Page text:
Thursday, August 6, 2009

Circus Flora and Zoppe Circus

Click any image for larger view.

Click any image for larger view.

Click any image for larger view.

Click any image for larger view.

CIRCUS FLORA HAS BEEN A ST. LOUIS INSTITUTION FOR OVER 20 YEARS. Delighting both young and old, this is a circus like none other. Small and intimate, I’ve never been in a bad seat. Here is a circus where you can experience the sights and sounds from just a few short yards away. The circus just ended another successful season in St. Louis, and will begin soon with preparations for the 2010 season.

My friend and extraordinary photographer Scott Raffe of Tulsa, OK has been photographing this circus since 1996, and the Zoppe Circus since 2006. Every year, Raffe uses a different kind of camera to do his work. From high-end film cameras, to digital to plastic lens toy cameras to even his iPhone, Raffe finds something unique to each year he shoots.

Scott just published a book of photographs entitled Oklahoma: A Portrait of America. Check it out on Amazon, here.

The 2009 theme was called Medrano. [following, from their website] The word alone resonates with a magical spirit of Circus. Set at the height of the 19th century, before the dark shadow of world wars, the famous Medrano was a special place in Paris - more than simply a circus building. It served as home not only to the most amazing circus performers of the day but also to prolific artists, writers, musicians, political exiles, Russian spies, gypsies and diplomats.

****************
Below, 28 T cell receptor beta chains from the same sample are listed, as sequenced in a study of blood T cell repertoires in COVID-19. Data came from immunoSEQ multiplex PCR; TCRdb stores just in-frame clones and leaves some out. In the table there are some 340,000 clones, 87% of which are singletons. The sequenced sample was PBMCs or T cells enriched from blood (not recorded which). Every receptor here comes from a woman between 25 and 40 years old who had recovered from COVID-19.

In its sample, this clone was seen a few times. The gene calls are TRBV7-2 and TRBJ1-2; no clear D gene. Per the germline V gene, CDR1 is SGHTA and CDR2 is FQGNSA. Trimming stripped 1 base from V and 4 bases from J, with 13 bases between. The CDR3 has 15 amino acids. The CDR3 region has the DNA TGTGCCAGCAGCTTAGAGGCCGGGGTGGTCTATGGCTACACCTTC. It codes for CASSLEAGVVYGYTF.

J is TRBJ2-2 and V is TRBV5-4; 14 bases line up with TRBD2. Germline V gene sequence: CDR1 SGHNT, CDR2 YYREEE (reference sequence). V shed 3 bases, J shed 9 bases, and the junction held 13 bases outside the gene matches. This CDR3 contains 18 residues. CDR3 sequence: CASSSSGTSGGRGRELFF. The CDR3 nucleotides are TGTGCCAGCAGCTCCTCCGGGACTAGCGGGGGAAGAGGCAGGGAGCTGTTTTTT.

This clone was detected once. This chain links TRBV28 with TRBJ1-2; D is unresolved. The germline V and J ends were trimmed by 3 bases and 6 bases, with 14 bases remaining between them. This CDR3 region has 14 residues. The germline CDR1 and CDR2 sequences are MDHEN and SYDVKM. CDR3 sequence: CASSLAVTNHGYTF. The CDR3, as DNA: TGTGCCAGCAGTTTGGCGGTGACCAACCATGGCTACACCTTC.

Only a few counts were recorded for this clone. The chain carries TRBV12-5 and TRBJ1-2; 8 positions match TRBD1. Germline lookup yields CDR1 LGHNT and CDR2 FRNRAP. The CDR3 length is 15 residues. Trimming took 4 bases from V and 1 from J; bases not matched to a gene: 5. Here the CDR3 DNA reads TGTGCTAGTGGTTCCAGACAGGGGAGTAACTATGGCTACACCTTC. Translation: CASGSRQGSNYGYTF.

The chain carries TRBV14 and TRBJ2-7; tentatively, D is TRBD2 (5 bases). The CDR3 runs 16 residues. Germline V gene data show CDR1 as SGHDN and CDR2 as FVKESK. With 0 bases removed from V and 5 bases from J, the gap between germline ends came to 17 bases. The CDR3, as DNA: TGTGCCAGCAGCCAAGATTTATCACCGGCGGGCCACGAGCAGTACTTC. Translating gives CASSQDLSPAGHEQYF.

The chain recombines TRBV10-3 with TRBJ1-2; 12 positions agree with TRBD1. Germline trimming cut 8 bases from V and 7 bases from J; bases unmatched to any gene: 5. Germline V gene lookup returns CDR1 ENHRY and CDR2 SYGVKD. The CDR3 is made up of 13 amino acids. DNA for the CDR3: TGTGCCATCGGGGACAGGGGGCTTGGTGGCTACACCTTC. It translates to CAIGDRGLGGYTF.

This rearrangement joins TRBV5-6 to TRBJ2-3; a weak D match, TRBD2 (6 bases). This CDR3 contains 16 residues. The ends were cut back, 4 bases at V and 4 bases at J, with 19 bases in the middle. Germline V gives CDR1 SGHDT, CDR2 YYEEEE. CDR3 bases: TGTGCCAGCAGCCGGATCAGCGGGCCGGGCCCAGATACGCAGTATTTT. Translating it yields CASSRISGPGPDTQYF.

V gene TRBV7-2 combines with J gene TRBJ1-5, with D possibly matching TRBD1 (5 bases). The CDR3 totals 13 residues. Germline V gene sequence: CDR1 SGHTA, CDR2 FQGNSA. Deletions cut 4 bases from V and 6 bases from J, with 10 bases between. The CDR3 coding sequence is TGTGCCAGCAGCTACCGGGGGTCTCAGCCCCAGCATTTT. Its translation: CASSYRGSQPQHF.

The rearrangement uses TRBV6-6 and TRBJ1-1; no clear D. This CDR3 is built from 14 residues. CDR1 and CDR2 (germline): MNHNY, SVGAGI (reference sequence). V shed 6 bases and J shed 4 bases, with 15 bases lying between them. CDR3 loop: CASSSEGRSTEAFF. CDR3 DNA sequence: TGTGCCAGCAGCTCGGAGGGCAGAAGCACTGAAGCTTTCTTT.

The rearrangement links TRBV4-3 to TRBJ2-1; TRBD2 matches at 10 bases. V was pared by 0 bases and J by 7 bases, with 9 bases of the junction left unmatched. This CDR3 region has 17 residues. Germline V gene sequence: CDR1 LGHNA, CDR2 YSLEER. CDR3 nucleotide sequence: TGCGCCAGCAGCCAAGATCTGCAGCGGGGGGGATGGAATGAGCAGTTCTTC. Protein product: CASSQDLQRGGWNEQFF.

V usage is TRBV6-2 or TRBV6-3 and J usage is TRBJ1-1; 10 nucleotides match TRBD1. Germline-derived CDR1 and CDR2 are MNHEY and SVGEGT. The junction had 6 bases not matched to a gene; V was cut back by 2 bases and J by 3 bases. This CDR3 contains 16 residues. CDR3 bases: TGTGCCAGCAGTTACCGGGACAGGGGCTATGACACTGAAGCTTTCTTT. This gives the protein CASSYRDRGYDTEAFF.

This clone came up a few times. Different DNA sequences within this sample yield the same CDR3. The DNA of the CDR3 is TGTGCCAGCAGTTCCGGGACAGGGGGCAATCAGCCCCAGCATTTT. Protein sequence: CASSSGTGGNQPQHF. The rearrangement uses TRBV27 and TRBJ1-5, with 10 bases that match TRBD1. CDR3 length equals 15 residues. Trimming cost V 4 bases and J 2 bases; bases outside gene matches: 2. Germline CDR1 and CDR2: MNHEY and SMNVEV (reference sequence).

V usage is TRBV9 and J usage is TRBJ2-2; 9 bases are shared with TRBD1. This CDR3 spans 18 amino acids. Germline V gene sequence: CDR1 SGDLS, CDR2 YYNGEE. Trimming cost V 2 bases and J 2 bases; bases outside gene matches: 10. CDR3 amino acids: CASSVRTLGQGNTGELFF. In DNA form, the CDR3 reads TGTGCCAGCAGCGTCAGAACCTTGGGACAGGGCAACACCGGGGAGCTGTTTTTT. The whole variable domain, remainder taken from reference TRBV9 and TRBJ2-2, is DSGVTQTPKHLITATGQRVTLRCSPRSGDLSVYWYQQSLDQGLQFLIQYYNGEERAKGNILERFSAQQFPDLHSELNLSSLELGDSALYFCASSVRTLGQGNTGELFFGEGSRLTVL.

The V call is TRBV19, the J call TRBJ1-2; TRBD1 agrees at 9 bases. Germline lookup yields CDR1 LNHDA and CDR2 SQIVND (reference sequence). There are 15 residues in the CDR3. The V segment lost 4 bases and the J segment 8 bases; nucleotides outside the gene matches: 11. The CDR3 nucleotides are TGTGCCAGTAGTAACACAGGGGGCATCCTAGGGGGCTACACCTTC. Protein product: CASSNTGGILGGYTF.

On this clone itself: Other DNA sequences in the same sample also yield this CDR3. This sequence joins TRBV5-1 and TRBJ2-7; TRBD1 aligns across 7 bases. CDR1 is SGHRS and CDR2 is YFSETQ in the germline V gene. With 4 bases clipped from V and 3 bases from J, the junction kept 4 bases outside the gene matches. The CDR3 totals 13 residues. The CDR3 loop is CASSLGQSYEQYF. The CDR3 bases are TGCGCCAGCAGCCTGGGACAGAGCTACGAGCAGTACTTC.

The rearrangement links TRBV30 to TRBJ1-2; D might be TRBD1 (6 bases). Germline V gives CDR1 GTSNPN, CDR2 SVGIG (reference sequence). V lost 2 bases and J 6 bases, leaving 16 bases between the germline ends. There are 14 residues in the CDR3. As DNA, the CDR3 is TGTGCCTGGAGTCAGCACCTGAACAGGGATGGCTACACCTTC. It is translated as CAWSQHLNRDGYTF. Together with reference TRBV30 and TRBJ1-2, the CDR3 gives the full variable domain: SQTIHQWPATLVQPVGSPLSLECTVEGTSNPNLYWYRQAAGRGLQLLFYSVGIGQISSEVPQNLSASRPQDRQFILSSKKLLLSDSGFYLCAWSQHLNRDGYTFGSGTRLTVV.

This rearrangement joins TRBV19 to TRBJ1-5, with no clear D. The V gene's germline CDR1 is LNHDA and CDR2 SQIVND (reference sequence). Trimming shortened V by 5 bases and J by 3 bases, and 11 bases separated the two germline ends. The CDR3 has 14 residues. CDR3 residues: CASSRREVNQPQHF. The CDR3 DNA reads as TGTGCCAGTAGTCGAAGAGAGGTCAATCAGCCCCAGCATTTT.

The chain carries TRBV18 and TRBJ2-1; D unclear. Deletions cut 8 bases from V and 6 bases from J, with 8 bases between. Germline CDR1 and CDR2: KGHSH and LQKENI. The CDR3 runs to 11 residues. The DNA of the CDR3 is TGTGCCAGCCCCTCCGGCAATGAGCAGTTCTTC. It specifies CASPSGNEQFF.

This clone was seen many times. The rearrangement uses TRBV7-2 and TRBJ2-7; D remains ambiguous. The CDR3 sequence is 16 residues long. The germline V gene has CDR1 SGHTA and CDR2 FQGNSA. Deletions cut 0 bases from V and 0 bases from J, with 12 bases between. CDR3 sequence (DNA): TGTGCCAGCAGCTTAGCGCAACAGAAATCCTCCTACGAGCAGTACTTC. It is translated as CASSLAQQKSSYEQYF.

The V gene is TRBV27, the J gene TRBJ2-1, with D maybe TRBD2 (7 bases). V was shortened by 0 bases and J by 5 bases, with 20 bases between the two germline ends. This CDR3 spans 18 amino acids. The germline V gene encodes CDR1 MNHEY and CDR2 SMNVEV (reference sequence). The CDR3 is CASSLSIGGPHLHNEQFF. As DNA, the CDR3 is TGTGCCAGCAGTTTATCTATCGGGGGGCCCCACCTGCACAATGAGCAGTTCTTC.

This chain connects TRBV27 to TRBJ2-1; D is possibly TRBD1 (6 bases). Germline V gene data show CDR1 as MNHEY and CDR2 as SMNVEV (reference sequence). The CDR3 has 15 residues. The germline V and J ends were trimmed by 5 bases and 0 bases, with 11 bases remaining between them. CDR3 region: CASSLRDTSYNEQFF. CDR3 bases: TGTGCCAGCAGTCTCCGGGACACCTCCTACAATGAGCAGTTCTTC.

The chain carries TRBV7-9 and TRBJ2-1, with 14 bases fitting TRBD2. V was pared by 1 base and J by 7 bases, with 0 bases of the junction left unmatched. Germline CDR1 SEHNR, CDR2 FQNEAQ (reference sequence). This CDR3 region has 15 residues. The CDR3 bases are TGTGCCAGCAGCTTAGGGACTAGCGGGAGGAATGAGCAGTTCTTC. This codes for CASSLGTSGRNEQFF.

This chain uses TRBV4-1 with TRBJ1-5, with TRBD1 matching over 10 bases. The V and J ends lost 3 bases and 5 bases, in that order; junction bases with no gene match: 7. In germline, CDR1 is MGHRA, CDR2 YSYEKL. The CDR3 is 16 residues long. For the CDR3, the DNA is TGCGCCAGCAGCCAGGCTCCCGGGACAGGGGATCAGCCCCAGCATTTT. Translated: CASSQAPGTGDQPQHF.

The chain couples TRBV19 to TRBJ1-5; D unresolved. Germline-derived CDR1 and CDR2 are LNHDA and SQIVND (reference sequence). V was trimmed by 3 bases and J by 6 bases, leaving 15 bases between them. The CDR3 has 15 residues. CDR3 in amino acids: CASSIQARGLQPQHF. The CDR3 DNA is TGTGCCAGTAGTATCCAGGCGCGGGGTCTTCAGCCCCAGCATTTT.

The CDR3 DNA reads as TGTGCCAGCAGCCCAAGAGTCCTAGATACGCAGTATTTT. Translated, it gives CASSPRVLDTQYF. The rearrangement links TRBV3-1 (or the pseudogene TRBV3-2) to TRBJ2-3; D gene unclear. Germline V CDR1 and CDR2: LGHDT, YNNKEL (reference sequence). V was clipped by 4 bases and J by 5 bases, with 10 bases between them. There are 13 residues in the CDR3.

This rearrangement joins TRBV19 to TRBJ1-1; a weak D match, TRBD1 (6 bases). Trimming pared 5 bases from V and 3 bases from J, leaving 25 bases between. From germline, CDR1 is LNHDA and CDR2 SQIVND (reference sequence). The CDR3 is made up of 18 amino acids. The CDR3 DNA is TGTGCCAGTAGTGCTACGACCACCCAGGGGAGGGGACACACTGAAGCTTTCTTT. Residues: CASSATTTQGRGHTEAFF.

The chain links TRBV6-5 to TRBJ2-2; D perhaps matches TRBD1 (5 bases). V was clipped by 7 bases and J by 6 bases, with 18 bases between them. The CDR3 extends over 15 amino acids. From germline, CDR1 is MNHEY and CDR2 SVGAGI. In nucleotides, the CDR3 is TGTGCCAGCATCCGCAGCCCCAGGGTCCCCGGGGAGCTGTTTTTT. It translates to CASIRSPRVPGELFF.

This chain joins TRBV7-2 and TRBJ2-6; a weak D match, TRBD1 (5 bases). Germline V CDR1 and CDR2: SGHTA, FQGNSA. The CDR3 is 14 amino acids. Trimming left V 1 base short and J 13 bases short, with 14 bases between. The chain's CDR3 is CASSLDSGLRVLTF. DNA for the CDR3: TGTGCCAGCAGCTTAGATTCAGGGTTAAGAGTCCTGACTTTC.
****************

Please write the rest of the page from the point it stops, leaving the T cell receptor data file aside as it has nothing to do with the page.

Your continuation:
At the Medrano, French high life mixed with low life, circus met cabaret and aristocrats mingled with thieves, concocting wild plans for the future of their country and the world.

2009’s show inspired the audience with delights for all ages. Part of the show included a bold spy who attempted to rescue a beautiful Russian princess from a dastardly villain. Above, magnificent aerialists left the audience gasping for breath as they flew right over their heads.

Circus Flora was founded in 1985 by Ivor David Balding, Sheila and Sam Jewell and Alexandre Sacha Pavlata with the dual mission of entertainment and education and in 1987 officially made St. Louis its permanent home.

The Zoppè Family Circus welcomes guests into the intimate 500 seat tent for a one-ring circus that honors the best history of the Old-World Italian tradition. Starring Nino the clown, the circus is propelled by a central story (as opposed to individual acts) that feature acrobatic feats, equestrian showmanship, cainine capers, clowning and plenty of audience participation. Giovanni Zoppè, the sixth-generation circus performer who plays Nino, says the show aims higher than what passes for circuses these days. “We try to touch every emotion during the show,” he says. “They’ll laugh, they’ll cry, and they’ll feel for the characters. It’s more of an event than a show.”

The Zoppè Family Circus emerged from humble beginnings more than 160 years ago to become one of the legendary circuses in all of Europe. And like many good legends, it began with a boy and a girl falling in love.


Maureen said...


Tony said...

Scott certainly knows his way around a camera. Its always a pleasure to see him and his work when he is St. Louis. Ask him if he will share his Paris images sometime. said...

I love this - I'm playing with Circus Flora footage in a seminar - check it out on my profile and tell me what you think:

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